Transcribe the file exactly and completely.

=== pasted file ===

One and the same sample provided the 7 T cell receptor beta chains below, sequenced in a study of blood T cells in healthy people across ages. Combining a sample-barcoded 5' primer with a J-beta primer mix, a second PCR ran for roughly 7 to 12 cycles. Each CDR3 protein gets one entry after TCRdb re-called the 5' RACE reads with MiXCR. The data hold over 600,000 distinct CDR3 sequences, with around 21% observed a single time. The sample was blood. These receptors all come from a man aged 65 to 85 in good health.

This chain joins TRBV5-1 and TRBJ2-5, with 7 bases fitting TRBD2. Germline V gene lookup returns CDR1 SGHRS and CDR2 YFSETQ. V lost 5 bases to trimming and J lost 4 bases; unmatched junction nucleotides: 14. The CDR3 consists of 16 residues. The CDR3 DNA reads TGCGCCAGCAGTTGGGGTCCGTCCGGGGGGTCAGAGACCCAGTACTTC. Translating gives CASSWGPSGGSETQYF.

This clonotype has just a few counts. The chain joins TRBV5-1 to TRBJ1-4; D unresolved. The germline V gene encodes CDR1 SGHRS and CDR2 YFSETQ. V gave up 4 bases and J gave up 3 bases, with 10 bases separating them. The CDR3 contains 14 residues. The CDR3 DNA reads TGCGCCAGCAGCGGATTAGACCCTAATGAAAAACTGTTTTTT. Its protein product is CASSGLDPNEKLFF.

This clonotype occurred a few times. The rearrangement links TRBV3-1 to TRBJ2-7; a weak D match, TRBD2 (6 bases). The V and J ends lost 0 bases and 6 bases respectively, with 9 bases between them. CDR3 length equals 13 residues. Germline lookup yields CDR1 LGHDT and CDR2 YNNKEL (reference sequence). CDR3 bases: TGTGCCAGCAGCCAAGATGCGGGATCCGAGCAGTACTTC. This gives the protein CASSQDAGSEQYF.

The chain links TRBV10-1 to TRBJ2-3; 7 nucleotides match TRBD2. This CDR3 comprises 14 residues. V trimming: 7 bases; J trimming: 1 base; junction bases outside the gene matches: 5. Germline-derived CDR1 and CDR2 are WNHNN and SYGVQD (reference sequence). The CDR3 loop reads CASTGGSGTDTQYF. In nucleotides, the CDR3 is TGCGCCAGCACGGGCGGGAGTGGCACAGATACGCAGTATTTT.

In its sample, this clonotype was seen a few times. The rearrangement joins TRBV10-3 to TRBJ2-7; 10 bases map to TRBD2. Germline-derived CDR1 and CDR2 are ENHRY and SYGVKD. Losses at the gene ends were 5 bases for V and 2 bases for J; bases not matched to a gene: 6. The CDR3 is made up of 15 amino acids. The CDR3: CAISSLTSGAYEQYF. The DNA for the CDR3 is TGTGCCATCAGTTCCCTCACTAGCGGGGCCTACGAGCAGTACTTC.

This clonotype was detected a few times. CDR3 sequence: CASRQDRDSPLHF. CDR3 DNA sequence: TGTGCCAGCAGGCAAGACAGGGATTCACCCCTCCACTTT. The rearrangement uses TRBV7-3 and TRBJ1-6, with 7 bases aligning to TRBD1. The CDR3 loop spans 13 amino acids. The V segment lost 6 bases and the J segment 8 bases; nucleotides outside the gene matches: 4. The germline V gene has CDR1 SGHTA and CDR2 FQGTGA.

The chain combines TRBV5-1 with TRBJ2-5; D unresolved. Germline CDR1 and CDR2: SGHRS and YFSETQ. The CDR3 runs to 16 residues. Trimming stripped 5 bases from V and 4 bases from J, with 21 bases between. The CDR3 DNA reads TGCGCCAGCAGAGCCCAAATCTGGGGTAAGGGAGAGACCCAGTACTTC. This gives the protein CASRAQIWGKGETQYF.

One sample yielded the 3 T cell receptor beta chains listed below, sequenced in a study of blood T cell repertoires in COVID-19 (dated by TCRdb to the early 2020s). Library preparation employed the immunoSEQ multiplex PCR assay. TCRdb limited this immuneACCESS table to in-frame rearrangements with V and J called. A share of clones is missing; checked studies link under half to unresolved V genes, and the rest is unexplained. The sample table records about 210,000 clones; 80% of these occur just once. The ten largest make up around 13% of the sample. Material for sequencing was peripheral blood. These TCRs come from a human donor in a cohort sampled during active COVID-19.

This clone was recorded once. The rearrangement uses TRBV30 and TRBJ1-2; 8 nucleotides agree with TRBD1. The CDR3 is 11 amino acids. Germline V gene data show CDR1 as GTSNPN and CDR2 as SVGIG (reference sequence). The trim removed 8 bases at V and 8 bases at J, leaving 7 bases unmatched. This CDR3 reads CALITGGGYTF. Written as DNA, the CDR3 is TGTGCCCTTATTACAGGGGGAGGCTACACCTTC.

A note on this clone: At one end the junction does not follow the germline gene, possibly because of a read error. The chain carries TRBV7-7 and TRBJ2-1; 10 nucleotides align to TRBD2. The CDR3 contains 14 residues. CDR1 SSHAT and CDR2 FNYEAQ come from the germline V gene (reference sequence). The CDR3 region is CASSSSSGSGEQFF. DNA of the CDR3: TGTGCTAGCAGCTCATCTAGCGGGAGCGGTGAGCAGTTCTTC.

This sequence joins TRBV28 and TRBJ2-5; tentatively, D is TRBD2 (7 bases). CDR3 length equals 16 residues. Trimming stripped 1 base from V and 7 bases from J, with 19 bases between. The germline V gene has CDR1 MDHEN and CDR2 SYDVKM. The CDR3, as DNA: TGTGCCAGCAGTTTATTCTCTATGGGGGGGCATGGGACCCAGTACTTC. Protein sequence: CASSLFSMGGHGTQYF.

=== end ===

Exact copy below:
One and the same sample provided the 7 T cell receptor beta chains below, sequenced in a study of blood T cells in healthy people across ages. Combining a sample-barcoded 5' primer with a J-beta primer mix, a second PCR ran for roughly 7 to 12 cycles. Each CDR3 protein gets one entry after TCRdb re-called the 5' RACE reads with MiXCR. The data hold over 600,000 distinct CDR3 sequences, with around 21% observed a single time. The sample was blood. These receptors all come from a man aged 65 to 85 in good health.

This chain joins TRBV5-1 and TRBJ2-5, with 7 bases fitting TRBD2. Germline V gene lookup returns CDR1 SGHRS and CDR2 YFSETQ. V lost 5 bases to trimming and J lost 4 bases; unmatched junction nucleotides: 14. The CDR3 consists of 16 residues. The CDR3 DNA reads TGCGCCAGCAGTTGGGGTCCGTCCGGGGGGTCAGAGACCCAGTACTTC. Translating gives CASSWGPSGGSETQYF.

This clonotype has just a few counts. The chain joins TRBV5-1 to TRBJ1-4; D unresolved. The germline V gene encodes CDR1 SGHRS and CDR2 YFSETQ. V gave up 4 bases and J gave up 3 bases, with 10 bases separating them. The CDR3 contains 14 residues. The CDR3 DNA reads TGCGCCAGCAGCGGATTAGACCCTAATGAAAAACTGTTTTTT. Its protein product is CASSGLDPNEKLFF.

This clonotype occurred a few times. The rearrangement links TRBV3-1 to TRBJ2-7; a weak D match, TRBD2 (6 bases). The V and J ends lost 0 bases and 6 bases respectively, with 9 bases between them. CDR3 length equals 13 residues. Germline lookup yields CDR1 LGHDT and CDR2 YNNKEL (reference sequence). CDR3 bases: TGTGCCAGCAGCCAAGATGCGGGATCCGAGCAGTACTTC. This gives the protein CASSQDAGSEQYF.

The chain links TRBV10-1 to TRBJ2-3; 7 nucleotides match TRBD2. This CDR3 comprises 14 residues. V trimming: 7 bases; J trimming: 1 base; junction bases outside the gene matches: 5. Germline-derived CDR1 and CDR2 are WNHNN and SYGVQD (reference sequence). The CDR3 loop reads CASTGGSGTDTQYF. In nucleotides, the CDR3 is TGCGCCAGCACGGGCGGGAGTGGCACAGATACGCAGTATTTT.

In its sample, this clonotype was seen a few times. The rearrangement joins TRBV10-3 to TRBJ2-7; 10 bases map to TRBD2. Germline-derived CDR1 and CDR2 are ENHRY and SYGVKD. Losses at the gene ends were 5 bases for V and 2 bases for J; bases not matched to a gene: 6. The CDR3 is made up of 15 amino acids. The CDR3: CAISSLTSGAYEQYF. The DNA for the CDR3 is TGTGCCATCAGTTCCCTCACTAGCGGGGCCTACGAGCAGTACTTC.

This clonotype was detected a few times. CDR3 sequence: CASRQDRDSPLHF. CDR3 DNA sequence: TGTGCCAGCAGGCAAGACAGGGATTCACCCCTCCACTTT. The rearrangement uses TRBV7-3 and TRBJ1-6, with 7 bases aligning to TRBD1. The CDR3 loop spans 13 amino acids. The V segment lost 6 bases and the J segment 8 bases; nucleotides outside the gene matches: 4. The germline V gene has CDR1 SGHTA and CDR2 FQGTGA.

The chain combines TRBV5-1 with TRBJ2-5; D unresolved. Germline CDR1 and CDR2: SGHRS and YFSETQ. The CDR3 runs to 16 residues. Trimming stripped 5 bases from V and 4 bases from J, with 21 bases between. The CDR3 DNA reads TGCGCCAGCAGAGCCCAAATCTGGGGTAAGGGAGAGACCCAGTACTTC. This gives the protein CASRAQIWGKGETQYF.

One sample yielded the 3 T cell receptor beta chains listed below, sequenced in a study of blood T cell repertoires in COVID-19 (dated by TCRdb to the early 2020s). Library preparation employed the immunoSEQ multiplex PCR assay. TCRdb limited this immuneACCESS table to in-frame rearrangements with V and J called. A share of clones is missing; checked studies link under half to unresolved V genes, and the rest is unexplained. The sample table records about 210,000 clones; 80% of these occur just once. The ten largest make up around 13% of the sample. Material for sequencing was peripheral blood. These TCRs come from a human donor in a cohort sampled during active COVID-19.

This clone was recorded once. The rearrangement uses TRBV30 and TRBJ1-2; 8 nucleotides agree with TRBD1. The CDR3 is 11 amino acids. Germline V gene data show CDR1 as GTSNPN and CDR2 as SVGIG (reference sequence). The trim removed 8 bases at V and 8 bases at J, leaving 7 bases unmatched. This CDR3 reads CALITGGGYTF. Written as DNA, the CDR3 is TGTGCCCTTATTACAGGGGGAGGCTACACCTTC.

A note on this clone: At one end the junction does not follow the germline gene, possibly because of a read error. The chain carries TRBV7-7 and TRBJ2-1; 10 nucleotides align to TRBD2. The CDR3 contains 14 residues. CDR1 SSHAT and CDR2 FNYEAQ come from the germline V gene (reference sequence). The CDR3 region is CASSSSSGSGEQFF. DNA of the CDR3: TGTGCTAGCAGCTCATCTAGCGGGAGCGGTGAGCAGTTCTTC.

This sequence joins TRBV28 and TRBJ2-5; tentatively, D is TRBD2 (7 bases). CDR3 length equals 16 residues. Trimming stripped 1 base from V and 7 bases from J, with 19 bases between. The germline V gene has CDR1 MDHEN and CDR2 SYDVKM. The CDR3, as DNA: TGTGCCAGCAGTTTATTCTCTATGGGGGGGCATGGGACCCAGTACTTC. Protein sequence: CASSLFSMGGHGTQYF.